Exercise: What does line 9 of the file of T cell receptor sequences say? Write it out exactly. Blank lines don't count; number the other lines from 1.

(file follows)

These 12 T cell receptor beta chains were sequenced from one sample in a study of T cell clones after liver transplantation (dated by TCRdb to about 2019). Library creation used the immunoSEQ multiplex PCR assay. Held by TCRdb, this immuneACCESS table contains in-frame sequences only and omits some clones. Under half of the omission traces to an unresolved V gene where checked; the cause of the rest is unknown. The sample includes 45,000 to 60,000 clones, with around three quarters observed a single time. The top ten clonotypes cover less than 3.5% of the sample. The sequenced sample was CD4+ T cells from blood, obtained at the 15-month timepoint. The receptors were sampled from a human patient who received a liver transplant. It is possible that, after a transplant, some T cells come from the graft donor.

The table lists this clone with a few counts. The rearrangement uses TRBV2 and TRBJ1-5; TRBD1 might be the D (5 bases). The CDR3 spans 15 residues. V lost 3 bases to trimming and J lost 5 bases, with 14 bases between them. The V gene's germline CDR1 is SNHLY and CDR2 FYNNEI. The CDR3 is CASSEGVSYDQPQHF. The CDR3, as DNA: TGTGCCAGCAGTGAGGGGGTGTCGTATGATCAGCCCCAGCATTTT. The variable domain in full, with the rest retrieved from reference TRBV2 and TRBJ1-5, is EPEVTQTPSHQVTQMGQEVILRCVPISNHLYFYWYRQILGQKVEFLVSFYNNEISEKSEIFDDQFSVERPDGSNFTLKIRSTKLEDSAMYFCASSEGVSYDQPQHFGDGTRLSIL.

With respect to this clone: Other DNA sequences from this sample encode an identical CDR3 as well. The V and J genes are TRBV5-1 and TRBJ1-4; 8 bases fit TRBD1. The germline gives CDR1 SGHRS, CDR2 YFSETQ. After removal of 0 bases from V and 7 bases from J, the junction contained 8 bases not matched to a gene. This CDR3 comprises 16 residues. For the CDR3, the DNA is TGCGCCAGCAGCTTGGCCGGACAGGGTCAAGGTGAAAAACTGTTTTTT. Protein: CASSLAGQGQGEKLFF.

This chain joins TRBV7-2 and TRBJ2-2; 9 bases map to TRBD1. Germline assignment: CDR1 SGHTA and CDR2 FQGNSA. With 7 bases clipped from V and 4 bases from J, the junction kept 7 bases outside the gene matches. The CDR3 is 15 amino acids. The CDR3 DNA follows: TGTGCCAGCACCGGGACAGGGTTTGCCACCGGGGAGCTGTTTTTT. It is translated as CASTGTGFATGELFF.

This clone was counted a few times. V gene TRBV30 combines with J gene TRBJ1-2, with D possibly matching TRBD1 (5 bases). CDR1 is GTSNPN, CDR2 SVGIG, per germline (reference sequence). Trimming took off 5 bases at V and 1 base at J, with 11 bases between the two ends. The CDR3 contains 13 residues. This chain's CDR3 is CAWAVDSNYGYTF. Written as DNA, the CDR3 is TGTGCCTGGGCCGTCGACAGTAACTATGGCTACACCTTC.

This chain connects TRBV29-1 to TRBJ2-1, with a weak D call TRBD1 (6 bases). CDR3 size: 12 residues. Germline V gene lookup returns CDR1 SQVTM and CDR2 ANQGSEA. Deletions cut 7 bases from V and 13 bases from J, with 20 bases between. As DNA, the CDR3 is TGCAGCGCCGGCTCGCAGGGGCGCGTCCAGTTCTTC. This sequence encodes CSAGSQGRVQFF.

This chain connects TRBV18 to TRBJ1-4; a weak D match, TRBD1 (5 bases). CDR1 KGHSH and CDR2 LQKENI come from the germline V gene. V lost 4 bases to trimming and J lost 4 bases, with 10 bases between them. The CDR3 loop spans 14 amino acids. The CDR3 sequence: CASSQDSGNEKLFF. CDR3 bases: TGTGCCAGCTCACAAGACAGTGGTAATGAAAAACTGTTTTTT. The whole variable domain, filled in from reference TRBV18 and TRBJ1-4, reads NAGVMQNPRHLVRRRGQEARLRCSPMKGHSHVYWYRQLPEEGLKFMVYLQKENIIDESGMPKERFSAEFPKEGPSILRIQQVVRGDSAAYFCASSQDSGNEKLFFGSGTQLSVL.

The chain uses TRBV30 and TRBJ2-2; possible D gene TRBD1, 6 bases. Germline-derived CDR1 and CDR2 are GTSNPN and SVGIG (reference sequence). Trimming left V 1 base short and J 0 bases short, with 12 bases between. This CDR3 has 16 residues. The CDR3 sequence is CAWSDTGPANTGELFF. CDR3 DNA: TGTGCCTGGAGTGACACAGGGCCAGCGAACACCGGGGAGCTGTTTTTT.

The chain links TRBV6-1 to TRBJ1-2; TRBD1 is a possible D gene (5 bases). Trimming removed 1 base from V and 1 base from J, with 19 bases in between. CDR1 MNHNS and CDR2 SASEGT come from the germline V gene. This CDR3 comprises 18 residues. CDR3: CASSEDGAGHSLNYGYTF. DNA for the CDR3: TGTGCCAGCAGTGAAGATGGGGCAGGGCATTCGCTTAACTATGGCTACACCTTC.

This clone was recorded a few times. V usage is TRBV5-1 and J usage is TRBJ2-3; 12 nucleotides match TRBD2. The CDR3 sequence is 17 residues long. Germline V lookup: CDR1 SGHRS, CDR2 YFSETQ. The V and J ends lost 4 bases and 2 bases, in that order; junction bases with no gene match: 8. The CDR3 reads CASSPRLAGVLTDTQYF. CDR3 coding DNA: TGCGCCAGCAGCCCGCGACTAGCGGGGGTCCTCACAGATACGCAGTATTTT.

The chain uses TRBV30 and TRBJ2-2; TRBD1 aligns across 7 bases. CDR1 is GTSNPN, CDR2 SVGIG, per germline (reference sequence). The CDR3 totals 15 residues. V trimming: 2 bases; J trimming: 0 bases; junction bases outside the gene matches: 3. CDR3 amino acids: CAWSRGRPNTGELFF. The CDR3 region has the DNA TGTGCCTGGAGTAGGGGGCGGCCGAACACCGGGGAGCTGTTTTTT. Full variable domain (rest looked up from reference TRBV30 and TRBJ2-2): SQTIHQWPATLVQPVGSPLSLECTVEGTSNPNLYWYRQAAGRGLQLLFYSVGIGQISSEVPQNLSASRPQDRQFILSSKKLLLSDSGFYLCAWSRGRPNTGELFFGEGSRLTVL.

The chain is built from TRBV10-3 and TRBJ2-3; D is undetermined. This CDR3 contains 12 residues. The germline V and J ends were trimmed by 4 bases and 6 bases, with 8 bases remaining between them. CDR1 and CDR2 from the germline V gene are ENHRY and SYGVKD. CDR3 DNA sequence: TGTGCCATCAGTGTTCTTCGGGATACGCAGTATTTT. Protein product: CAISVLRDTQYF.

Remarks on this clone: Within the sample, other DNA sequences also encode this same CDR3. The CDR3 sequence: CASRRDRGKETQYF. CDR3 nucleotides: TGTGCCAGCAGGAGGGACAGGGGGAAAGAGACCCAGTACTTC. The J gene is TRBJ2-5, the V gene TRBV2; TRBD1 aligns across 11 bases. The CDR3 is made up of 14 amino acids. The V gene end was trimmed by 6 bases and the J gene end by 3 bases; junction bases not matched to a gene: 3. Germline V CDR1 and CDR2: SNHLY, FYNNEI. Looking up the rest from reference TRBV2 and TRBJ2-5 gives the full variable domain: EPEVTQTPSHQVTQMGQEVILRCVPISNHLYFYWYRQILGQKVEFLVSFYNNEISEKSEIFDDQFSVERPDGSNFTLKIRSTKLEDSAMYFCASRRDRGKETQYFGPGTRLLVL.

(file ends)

The chain links TRBV6-1 to TRBJ1-2; TRBD1 is a possible D gene (5 bases). Trimming removed 1 base from V and 1 base from J, with 19 bases in between. CDR1 MNHNS and CDR2 SASEGT come from the germline V gene. This CDR3 comprises 18 residues. CDR3: CASSEDGAGHSLNYGYTF. DNA for the CDR3: TGTGCCAGCAGTGAAGATGGGGCAGGGCATTCGCTTAACTATGGCTACACCTTC.